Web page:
3. Fill in the gaps with the classics. You have to tip your cap to Walt Disney's Imagineers, who have crafted a collection of attractions that will appeal to even the most jaded of teens. At the Magic Kingdom's Haunted Mansion, the line was filled with teens on a recent visit and they were clearly eager to be spooked. The Pirates of the Caribbean also rates and, hey, your kids are finally old enough to appreciate the Hall of Presidents so by all means, step inside. One teen we encountered wasn't shy about admitting how much he'd enjoyed the Country Bear Jamboree and another was keen on the Liberty Square Riverboat (though a whiff of a breeze surely made the boat ride more appealing). And yes, “it's a small world” still rates with kids of all ages – how can you not like the sweetest theme park ride ever? Over at EPCOT, the good news is that the global awareness of tweens and teens will allow them to more fully experience the World Showcase. This cultural tour showcases ten countries as well as the U.S.A and each attraction is staffed with hospitality students from the respective countries who are in residence for a year-long stint. Our tween had a spirited conversation with two young staffers at the Morocco pavilion that ranged from the landscape of their North African country to LeBron James and the NBA.
4. Take a midday break. Just because your kids are older doesn't mean they'll fare better in the scorching central Florida heat. We tried to game it one day with our tween and we all wilted by 5 p.m., necessitating a late-day return to our hotel in order to revive ourselves for the night ahead. A much better bet is to take a break in the early afternoon and head to your resort for a swim, or simply to lounge around for an hour or two in an air-conditioned room. A 5 p.m. return to the theme parks means that tiny tots and toddlers will have called it a day, leaving more room for big kids. It will also set you apart from everyone else who gave up in the heat and humidity. Rested and refreshed, the evening's revels will be far more appealing.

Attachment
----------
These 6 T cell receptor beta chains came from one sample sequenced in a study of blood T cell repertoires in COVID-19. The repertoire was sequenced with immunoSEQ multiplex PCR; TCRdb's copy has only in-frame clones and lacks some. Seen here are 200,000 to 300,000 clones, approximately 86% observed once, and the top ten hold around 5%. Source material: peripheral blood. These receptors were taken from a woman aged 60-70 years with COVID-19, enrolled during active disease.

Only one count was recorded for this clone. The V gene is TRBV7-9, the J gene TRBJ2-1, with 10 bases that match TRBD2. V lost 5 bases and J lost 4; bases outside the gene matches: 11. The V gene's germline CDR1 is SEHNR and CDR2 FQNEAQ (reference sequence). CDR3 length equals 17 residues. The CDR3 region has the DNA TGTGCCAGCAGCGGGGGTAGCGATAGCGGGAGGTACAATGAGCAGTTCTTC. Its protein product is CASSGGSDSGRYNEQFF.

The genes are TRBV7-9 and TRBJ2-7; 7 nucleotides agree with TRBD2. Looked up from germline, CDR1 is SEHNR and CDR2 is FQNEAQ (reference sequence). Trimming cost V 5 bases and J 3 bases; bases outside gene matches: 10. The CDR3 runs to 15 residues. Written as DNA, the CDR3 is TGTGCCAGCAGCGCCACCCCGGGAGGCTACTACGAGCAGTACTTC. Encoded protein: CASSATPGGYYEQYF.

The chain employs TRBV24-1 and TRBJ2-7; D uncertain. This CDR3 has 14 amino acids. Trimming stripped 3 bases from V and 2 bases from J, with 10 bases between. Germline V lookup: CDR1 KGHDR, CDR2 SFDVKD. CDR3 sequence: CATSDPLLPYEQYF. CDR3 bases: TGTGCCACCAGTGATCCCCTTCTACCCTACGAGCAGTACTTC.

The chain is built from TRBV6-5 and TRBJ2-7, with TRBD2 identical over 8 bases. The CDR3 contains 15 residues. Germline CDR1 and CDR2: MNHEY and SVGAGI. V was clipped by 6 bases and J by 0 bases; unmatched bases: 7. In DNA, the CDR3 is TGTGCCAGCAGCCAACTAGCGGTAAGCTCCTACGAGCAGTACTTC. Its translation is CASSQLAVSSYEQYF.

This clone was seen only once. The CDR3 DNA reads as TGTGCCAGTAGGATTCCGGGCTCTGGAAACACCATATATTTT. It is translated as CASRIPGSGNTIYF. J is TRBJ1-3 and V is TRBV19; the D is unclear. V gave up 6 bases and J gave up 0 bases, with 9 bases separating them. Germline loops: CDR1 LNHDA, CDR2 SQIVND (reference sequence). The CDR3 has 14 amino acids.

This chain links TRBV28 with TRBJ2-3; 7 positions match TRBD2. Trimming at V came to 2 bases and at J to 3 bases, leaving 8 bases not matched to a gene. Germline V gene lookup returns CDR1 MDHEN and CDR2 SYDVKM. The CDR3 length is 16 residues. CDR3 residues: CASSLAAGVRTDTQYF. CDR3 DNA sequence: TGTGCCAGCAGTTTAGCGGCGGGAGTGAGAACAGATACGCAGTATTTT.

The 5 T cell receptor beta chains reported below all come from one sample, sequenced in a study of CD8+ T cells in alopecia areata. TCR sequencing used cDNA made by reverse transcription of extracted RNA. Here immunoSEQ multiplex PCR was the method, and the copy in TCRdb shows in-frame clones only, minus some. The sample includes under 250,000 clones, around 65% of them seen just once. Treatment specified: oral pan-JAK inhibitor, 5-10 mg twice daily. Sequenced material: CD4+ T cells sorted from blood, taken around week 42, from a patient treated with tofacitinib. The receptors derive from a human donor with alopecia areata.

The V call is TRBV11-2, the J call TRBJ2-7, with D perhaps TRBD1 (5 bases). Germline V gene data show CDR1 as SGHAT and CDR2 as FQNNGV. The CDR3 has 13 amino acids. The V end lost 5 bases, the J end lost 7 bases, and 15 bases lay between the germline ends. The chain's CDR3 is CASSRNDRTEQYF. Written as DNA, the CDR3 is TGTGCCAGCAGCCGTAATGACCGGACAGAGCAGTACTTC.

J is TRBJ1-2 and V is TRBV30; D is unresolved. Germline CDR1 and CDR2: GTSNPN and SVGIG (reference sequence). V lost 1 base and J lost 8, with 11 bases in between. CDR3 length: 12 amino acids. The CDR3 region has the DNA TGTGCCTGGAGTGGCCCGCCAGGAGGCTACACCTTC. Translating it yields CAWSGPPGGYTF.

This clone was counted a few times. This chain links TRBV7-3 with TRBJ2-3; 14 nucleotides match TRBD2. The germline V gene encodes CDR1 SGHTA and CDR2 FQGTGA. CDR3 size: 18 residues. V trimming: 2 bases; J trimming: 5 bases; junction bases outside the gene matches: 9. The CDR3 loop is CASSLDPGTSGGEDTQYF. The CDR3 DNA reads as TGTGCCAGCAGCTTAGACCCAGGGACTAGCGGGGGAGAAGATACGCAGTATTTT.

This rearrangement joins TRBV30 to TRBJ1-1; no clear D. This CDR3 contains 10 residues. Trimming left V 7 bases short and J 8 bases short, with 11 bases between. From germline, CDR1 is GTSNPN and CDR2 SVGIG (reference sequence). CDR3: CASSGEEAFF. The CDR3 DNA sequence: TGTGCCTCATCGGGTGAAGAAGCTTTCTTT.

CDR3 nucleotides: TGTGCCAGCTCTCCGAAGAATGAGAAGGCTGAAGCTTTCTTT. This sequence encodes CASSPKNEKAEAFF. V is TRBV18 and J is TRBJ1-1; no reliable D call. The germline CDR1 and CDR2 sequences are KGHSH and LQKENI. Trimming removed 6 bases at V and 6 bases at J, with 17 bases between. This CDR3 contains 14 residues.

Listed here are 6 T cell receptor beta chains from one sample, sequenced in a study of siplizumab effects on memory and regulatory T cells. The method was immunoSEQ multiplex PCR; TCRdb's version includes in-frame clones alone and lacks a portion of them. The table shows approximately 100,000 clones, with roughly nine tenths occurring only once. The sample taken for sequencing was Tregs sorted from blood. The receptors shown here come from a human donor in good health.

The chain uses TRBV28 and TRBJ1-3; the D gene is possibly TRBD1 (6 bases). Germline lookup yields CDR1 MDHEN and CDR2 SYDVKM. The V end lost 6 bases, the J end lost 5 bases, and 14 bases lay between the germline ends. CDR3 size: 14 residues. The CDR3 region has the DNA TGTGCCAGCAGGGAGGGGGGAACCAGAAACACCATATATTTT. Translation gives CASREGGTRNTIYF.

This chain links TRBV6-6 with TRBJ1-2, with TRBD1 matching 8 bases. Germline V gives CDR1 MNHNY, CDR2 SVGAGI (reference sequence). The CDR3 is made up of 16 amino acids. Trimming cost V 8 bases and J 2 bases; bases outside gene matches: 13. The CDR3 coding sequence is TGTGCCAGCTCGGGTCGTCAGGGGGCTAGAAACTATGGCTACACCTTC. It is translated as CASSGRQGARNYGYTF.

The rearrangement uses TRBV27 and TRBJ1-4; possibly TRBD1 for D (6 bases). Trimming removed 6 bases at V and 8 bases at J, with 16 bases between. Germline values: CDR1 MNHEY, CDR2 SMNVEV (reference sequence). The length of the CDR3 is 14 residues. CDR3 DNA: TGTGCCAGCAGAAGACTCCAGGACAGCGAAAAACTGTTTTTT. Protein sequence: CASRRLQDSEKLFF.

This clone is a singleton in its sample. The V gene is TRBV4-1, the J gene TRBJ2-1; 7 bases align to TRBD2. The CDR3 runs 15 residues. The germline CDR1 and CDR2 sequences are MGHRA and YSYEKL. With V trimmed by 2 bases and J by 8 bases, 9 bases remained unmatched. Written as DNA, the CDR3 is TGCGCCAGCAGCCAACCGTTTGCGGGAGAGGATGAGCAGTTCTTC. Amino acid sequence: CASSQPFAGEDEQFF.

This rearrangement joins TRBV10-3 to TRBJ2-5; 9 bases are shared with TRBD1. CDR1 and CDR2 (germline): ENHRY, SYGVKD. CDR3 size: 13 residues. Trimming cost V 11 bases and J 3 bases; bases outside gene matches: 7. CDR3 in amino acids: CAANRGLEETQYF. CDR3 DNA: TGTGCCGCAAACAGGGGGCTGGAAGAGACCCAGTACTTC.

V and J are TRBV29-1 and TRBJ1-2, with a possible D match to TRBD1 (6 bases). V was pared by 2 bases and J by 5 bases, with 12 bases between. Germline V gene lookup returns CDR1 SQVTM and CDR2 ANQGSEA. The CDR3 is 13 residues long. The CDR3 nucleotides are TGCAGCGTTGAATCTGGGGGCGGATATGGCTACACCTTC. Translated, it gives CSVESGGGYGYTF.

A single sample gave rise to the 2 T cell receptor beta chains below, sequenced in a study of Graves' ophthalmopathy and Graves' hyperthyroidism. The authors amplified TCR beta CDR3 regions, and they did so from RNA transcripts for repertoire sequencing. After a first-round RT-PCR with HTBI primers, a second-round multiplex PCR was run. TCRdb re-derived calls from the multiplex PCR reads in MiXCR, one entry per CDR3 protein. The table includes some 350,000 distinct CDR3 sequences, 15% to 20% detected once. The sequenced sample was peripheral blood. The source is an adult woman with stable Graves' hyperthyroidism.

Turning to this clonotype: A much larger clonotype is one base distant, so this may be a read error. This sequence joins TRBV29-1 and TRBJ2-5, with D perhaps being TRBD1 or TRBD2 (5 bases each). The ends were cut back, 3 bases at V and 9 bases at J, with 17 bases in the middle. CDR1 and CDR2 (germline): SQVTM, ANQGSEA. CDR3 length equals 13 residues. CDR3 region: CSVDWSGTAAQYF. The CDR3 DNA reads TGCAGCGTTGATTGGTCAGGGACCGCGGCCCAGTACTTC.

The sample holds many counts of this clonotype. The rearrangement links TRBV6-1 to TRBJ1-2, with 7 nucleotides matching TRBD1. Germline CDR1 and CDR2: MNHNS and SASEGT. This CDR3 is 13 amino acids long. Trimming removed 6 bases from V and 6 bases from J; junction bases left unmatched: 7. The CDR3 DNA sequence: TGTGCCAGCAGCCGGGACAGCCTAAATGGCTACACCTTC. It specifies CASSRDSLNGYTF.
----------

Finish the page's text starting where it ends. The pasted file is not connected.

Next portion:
5. Step up the food. Not only do older kids no longer choose from the kid's menu, they're also more adventurous eaters. Play to their newfound culinary curiosity by making dinner reservations at one, or several, of Walt Disney World's fine dining establishments. Some of the best choices can be found at EPCOT and include the Coral Reef Restaurant in Future World, where tables are situated around a massive aquarium and seafood is the star, and La Hacienda de San Angel in World Showcase, where the Mexican cuisine is authentic, portions are sizable and mom and dad will find the margaritas sublime. Making dinner reservations in advance of your visit (two or three months in advance, if possible) is essential as the better dining tables fill up quickly. The good news is that your kids will never outgrow the simple pleasure of eating a Mickey Mouse-eared ice cream sandwich.